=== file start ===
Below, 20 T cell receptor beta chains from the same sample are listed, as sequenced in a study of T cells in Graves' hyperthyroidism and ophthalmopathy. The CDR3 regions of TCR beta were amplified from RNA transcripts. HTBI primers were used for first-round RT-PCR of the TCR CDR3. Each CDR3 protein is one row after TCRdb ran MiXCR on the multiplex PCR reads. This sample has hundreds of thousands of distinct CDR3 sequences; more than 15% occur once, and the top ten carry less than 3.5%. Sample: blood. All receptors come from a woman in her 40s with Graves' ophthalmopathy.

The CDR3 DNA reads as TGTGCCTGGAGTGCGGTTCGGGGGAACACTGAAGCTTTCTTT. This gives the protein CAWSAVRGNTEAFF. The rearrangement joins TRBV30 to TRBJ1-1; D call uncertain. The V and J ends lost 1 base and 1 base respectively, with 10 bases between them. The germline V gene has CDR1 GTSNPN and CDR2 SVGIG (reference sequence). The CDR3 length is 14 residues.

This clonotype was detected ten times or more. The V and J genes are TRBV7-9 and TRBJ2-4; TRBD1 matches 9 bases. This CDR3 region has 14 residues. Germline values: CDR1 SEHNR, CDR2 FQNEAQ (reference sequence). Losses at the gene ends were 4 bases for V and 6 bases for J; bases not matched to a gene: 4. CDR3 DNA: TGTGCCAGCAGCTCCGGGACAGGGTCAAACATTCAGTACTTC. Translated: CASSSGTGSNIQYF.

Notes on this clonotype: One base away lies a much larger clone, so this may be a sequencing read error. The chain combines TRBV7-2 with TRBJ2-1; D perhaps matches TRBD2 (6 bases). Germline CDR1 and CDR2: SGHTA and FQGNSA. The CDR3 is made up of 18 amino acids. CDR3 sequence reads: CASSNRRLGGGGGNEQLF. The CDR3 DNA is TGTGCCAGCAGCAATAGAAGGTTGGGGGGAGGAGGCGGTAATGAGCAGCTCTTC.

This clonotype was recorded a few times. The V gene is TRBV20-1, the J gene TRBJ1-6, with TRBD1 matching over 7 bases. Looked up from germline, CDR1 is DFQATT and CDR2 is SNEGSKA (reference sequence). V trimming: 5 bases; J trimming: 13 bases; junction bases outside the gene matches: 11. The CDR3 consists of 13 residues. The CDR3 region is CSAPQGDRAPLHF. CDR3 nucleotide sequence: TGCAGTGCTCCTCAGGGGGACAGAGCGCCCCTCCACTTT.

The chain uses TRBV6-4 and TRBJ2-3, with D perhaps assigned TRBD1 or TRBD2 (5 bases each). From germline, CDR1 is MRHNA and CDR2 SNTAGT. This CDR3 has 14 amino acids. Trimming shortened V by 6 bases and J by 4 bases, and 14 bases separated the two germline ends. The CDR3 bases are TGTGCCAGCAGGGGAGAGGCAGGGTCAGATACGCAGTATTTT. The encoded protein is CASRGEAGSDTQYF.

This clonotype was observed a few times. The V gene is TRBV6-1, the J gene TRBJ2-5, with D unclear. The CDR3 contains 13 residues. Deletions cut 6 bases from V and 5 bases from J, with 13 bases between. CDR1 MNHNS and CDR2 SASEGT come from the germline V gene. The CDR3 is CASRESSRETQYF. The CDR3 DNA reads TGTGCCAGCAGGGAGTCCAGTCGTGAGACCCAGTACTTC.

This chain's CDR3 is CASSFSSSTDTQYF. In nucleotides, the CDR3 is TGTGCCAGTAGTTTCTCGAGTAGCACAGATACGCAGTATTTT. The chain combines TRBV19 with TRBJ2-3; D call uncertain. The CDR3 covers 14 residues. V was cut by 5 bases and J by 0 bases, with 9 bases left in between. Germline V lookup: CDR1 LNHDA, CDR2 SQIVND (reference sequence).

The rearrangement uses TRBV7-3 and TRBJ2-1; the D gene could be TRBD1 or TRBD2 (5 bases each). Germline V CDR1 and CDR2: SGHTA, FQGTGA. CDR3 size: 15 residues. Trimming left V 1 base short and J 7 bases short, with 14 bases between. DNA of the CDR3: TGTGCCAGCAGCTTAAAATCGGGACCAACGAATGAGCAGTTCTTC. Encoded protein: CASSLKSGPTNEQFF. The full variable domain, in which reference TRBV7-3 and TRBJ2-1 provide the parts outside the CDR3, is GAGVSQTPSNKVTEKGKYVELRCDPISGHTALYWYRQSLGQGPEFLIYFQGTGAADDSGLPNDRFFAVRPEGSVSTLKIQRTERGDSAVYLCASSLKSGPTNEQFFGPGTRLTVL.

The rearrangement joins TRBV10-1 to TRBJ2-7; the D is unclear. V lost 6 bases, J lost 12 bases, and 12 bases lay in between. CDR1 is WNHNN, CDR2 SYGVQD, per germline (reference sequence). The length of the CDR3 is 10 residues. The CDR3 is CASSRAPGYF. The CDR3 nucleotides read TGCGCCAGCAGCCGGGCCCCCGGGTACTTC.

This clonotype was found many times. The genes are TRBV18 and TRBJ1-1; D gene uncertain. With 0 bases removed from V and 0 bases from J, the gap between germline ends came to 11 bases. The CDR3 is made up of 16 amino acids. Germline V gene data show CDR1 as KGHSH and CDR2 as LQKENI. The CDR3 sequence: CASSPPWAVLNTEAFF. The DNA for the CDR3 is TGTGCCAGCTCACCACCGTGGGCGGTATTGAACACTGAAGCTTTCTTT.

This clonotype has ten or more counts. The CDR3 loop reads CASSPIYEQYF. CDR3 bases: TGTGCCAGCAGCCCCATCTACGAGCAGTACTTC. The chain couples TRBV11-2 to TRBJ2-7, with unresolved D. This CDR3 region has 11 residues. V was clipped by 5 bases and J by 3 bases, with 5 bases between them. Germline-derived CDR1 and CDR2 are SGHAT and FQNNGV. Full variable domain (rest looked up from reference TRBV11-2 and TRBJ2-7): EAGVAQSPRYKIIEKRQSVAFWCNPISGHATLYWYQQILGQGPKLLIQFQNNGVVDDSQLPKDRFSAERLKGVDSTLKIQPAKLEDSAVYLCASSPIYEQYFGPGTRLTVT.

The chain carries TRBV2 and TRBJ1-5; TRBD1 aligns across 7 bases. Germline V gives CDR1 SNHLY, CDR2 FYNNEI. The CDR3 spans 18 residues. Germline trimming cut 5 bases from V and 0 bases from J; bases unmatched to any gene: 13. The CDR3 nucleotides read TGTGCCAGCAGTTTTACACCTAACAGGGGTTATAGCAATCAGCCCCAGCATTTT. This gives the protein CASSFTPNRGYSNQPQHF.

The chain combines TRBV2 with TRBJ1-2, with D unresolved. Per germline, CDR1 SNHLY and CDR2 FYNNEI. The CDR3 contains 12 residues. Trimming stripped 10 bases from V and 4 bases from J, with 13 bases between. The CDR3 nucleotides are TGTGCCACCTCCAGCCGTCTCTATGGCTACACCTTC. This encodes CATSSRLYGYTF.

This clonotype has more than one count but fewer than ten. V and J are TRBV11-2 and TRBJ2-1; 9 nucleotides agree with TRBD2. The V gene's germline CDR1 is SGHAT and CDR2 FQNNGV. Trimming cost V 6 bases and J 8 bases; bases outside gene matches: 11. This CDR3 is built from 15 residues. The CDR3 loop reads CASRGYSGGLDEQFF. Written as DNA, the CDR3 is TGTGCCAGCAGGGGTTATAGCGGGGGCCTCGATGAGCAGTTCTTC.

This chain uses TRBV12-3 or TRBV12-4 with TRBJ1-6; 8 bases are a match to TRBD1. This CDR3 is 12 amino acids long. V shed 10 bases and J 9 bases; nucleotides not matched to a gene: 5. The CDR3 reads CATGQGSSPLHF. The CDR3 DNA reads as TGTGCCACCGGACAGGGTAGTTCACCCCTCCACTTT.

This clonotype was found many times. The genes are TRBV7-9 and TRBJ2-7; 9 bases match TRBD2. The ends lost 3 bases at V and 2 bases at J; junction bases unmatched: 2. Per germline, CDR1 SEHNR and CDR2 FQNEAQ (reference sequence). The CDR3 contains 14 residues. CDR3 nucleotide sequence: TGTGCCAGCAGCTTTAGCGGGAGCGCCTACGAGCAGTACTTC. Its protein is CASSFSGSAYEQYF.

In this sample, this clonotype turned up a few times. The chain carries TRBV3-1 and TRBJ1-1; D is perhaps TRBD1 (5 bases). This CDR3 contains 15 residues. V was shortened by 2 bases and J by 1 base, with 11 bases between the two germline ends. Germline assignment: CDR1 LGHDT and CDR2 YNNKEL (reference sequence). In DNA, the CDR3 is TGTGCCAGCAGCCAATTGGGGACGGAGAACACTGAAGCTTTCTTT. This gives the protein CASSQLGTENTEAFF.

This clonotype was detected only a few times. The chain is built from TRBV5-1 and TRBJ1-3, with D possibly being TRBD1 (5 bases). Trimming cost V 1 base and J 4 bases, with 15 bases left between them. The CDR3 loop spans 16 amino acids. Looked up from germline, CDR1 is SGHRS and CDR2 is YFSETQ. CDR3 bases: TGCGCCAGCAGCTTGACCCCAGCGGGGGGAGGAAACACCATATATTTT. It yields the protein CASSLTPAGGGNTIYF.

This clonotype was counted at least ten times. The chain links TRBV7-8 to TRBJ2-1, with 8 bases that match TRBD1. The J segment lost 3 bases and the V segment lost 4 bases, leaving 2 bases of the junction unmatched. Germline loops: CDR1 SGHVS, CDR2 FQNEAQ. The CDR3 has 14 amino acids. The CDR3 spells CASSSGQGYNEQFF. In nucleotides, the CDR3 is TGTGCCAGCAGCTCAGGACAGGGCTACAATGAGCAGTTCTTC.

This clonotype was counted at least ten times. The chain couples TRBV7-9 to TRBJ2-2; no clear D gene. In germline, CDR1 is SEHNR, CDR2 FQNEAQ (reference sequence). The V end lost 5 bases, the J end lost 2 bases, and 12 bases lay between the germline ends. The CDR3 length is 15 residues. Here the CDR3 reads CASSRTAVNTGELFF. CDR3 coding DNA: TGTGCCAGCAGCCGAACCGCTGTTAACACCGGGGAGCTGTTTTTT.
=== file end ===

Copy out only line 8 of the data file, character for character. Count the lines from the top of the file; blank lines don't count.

This chain's CDR3 is CASSFSSSTDTQYF. In nucleotides, the CDR3 is TGTGCCAGTAGTTTCTCGAGTAGCACAGATACGCAGTATTTT. The chain combines TRBV19 with TRBJ2-3; D call uncertain. The CDR3 covers 14 residues. V was cut by 5 bases and J by 0 bases, with 9 bases left in between. Germline V lookup: CDR1 LNHDA, CDR2 SQIVND (reference sequence).